Publishing packages

The pub package manager isn't just for using other people's packages. It also allows you to share your packages with the world. If you have a useful project and you want others to be able to use it, use the dart pub publish command.

Watch the following video for an overview of building and publishing packages.

Publishing is forever


Keep in mind that publishing is forever. As soon as you publish your package, users can depend on it. Once they start doing that, removing the package would break theirs. To avoid that, the policy disallows unpublishing packages except for very few cases.

You can always upload new versions of your package, but old ones will continue to be available for users that aren't ready to upgrade yet.

For already published packages that are no longer relevant or being maintained, you can mark them as discontinued.

Preparing to publish


When publishing a package, it's important to follow the pubspec format and package layout conventions. Some of these are required in order for others to be able to use your package. Others are suggestions to help make it easier for users to understand and work with your package. In both cases, pub tries to help you by pointing out what changes will help make your package play nicer with the Dart ecosystem. There are a few additional requirements for uploading a package:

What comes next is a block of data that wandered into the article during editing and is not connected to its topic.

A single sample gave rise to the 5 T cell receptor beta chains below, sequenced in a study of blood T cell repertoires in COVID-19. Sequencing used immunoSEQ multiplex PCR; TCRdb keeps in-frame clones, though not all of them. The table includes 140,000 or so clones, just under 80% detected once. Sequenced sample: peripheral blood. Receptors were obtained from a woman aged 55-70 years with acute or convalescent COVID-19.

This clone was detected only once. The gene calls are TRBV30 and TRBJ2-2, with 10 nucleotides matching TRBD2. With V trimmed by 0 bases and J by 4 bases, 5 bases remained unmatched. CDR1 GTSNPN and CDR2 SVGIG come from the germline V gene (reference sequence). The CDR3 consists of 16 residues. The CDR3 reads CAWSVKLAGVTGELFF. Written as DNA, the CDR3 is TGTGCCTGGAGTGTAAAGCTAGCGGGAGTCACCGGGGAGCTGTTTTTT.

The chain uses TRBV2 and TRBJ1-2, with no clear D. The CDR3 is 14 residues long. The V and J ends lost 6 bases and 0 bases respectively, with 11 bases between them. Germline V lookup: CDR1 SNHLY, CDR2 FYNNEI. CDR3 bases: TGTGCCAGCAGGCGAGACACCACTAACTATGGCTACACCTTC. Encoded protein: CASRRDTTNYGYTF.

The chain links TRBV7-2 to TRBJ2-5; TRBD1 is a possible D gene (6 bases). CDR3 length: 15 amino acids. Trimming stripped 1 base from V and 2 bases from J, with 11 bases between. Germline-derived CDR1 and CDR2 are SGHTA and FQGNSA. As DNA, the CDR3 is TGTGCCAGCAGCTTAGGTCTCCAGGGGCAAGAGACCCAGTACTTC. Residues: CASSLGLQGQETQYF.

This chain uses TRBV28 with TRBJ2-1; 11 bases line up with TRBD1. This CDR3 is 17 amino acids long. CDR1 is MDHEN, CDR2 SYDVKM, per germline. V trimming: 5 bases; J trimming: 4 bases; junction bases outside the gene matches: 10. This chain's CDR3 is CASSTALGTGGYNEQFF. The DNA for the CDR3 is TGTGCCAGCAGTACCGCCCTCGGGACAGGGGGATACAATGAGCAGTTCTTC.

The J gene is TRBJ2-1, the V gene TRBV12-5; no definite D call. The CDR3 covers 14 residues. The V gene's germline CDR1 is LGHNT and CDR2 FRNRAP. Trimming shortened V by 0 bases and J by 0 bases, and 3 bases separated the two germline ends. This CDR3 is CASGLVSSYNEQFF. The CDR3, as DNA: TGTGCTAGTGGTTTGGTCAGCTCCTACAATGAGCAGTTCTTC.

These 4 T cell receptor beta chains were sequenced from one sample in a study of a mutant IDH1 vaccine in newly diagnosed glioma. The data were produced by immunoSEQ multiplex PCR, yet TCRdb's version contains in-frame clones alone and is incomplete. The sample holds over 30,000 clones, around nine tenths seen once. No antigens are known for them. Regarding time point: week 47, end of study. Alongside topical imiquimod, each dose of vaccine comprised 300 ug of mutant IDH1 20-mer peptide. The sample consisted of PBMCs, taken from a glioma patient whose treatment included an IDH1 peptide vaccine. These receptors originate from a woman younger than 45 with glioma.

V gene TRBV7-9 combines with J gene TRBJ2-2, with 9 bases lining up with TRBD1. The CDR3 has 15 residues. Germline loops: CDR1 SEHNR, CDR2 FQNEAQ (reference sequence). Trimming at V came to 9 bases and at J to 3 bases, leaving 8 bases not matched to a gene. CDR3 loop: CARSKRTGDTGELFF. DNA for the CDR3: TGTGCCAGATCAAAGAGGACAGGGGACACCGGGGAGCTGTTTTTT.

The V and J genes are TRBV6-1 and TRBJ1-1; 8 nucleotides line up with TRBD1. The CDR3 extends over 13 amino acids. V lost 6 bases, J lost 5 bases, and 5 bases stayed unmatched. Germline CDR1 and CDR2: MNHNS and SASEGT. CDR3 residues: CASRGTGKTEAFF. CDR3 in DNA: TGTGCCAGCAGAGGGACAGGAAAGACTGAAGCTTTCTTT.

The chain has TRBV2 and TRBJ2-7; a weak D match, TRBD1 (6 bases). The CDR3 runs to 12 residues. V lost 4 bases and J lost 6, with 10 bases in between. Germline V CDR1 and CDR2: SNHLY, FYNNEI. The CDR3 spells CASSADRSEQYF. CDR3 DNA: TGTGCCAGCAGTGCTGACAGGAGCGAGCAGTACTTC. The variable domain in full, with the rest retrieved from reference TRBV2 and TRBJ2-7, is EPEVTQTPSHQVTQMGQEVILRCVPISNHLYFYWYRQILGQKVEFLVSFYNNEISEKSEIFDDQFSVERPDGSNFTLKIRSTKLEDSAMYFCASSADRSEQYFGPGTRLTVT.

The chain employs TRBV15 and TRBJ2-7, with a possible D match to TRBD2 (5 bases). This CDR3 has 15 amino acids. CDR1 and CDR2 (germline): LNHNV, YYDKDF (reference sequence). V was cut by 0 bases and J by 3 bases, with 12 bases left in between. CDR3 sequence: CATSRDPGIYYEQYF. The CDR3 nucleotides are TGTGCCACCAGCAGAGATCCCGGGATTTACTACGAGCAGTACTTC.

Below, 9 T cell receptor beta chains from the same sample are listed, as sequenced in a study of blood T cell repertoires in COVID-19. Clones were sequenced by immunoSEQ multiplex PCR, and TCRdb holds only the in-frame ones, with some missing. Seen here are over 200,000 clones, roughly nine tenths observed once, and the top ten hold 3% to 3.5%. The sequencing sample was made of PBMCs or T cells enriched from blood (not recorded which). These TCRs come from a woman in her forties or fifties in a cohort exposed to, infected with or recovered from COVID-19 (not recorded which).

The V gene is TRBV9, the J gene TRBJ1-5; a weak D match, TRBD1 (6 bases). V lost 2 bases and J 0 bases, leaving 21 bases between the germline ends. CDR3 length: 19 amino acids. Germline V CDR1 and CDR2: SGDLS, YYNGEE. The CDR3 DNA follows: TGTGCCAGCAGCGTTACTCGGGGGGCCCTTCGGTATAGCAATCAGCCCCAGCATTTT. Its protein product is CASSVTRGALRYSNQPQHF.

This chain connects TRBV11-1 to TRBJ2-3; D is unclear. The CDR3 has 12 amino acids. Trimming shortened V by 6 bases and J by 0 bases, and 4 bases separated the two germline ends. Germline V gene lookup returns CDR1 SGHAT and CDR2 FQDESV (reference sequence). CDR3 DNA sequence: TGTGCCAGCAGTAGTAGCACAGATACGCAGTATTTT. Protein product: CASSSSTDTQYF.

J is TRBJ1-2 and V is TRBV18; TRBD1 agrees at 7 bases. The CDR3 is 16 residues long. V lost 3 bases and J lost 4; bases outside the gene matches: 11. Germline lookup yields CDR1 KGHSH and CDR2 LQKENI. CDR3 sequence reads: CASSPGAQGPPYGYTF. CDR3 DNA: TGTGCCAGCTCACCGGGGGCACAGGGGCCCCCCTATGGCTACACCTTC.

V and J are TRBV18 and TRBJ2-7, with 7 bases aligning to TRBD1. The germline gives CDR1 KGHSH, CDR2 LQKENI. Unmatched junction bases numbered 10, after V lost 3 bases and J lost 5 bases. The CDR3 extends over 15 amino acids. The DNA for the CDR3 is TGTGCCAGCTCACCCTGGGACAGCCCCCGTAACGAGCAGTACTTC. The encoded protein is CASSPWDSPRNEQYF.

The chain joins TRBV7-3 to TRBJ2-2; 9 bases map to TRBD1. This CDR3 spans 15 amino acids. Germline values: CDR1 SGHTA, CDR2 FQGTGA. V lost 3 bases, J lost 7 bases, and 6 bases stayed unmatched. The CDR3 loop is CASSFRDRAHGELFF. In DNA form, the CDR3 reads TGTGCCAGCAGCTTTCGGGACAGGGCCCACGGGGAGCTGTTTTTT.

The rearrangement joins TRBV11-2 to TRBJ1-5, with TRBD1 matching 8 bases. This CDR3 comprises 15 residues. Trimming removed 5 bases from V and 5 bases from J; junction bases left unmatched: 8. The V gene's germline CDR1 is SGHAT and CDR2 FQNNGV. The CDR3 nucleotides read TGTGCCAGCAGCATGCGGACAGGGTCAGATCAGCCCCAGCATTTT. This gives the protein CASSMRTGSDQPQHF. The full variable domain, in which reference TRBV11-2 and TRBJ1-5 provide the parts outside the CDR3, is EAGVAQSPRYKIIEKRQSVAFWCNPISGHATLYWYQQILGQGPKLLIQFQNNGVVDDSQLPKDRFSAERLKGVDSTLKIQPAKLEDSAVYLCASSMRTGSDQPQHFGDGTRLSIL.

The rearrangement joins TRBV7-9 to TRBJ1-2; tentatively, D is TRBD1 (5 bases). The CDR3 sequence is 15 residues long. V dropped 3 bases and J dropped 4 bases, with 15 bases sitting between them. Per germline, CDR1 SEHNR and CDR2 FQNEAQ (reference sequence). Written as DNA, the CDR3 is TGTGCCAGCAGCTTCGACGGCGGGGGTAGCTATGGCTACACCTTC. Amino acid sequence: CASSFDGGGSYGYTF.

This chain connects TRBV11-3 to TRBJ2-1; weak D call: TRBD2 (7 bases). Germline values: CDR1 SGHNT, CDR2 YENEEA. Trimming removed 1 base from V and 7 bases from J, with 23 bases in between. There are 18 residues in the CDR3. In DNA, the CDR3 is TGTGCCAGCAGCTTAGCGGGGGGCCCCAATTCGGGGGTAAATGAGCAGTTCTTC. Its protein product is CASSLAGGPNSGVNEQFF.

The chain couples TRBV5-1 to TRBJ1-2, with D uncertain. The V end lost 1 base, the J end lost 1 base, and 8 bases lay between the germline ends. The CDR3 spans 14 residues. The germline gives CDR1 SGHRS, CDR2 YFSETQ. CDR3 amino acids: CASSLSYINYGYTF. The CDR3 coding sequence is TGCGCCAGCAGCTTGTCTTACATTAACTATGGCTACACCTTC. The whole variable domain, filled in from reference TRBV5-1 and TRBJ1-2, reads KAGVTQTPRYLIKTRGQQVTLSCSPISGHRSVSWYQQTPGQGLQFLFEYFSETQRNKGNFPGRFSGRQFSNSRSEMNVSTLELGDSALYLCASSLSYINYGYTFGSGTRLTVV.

• You must include a LICENSE file. We recommend the BSD 3-clause license, which the Dart and Flutter teams typically use. However, you can use any license that's appropriate for your package. You must also have the legal right to redistribute anything that you upload as part of your package.

  • Your package must be smaller than 100 MB after gzip compression. If it's too large, consider splitting it into multiple packages, using a .pubignore file to remove unnecessary content, or cutting down on the number of included resources or examples.

  • Your package should depend only on hosted dependencies (from the default pub package server) and SDK dependencies (sdk: flutter). These restrictions ensure that dependencies of your packages cannot become unavailable in the future.